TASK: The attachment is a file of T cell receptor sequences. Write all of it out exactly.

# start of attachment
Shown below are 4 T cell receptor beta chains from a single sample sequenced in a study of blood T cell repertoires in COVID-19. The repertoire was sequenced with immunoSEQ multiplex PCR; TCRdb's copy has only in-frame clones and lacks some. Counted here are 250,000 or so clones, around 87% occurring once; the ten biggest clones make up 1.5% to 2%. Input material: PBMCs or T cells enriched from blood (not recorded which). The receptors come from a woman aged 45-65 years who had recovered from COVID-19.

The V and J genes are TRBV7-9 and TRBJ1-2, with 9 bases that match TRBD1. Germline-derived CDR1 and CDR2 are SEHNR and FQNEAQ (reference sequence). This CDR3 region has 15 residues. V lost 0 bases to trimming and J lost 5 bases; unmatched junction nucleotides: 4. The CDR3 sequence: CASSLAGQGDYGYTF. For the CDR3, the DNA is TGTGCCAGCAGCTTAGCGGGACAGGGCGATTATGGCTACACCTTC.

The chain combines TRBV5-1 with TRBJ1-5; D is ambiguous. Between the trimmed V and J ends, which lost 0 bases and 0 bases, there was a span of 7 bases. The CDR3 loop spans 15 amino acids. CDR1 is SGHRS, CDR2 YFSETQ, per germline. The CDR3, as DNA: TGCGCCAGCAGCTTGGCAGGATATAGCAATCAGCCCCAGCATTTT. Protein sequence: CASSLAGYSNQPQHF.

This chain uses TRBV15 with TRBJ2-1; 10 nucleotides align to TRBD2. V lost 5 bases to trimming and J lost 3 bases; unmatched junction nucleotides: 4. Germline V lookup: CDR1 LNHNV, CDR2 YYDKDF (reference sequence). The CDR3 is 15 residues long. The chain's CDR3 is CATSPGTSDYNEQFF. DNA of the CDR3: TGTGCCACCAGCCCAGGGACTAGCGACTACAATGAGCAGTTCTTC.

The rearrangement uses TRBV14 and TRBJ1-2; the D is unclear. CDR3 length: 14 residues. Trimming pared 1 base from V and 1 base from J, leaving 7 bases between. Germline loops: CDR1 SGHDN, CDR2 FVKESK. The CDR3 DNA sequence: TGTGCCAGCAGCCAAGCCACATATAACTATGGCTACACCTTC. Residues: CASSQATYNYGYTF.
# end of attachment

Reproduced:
Shown below are 4 T cell receptor beta chains from a single sample sequenced in a study of blood T cell repertoires in COVID-19. The repertoire was sequenced with immunoSEQ multiplex PCR; TCRdb's copy has only in-frame clones and lacks some. Counted here are 250,000 or so clones, around 87% occurring once; the ten biggest clones make up 1.5% to 2%. Input material: PBMCs or T cells enriched from blood (not recorded which). The receptors come from a woman aged 45-65 years who had recovered from COVID-19.

The V and J genes are TRBV7-9 and TRBJ1-2, with 9 bases that match TRBD1. Germline-derived CDR1 and CDR2 are SEHNR and FQNEAQ (reference sequence). This CDR3 region has 15 residues. V lost 0 bases to trimming and J lost 5 bases; unmatched junction nucleotides: 4. The CDR3 sequence: CASSLAGQGDYGYTF. For the CDR3, the DNA is TGTGCCAGCAGCTTAGCGGGACAGGGCGATTATGGCTACACCTTC.

The chain combines TRBV5-1 with TRBJ1-5; D is ambiguous. Between the trimmed V and J ends, which lost 0 bases and 0 bases, there was a span of 7 bases. The CDR3 loop spans 15 amino acids. CDR1 is SGHRS, CDR2 YFSETQ, per germline. The CDR3, as DNA: TGCGCCAGCAGCTTGGCAGGATATAGCAATCAGCCCCAGCATTTT. Protein sequence: CASSLAGYSNQPQHF.

This chain uses TRBV15 with TRBJ2-1; 10 nucleotides align to TRBD2. V lost 5 bases to trimming and J lost 3 bases; unmatched junction nucleotides: 4. Germline V lookup: CDR1 LNHNV, CDR2 YYDKDF (reference sequence). The CDR3 is 15 residues long. The chain's CDR3 is CATSPGTSDYNEQFF. DNA of the CDR3: TGTGCCACCAGCCCAGGGACTAGCGACTACAATGAGCAGTTCTTC.

The rearrangement uses TRBV14 and TRBJ1-2; the D is unclear. CDR3 length: 14 residues. Trimming pared 1 base from V and 1 base from J, leaving 7 bases between. Germline loops: CDR1 SGHDN, CDR2 FVKESK. The CDR3 DNA sequence: TGTGCCAGCAGCCAAGCCACATATAACTATGGCTACACCTTC. Residues: CASSQATYNYGYTF.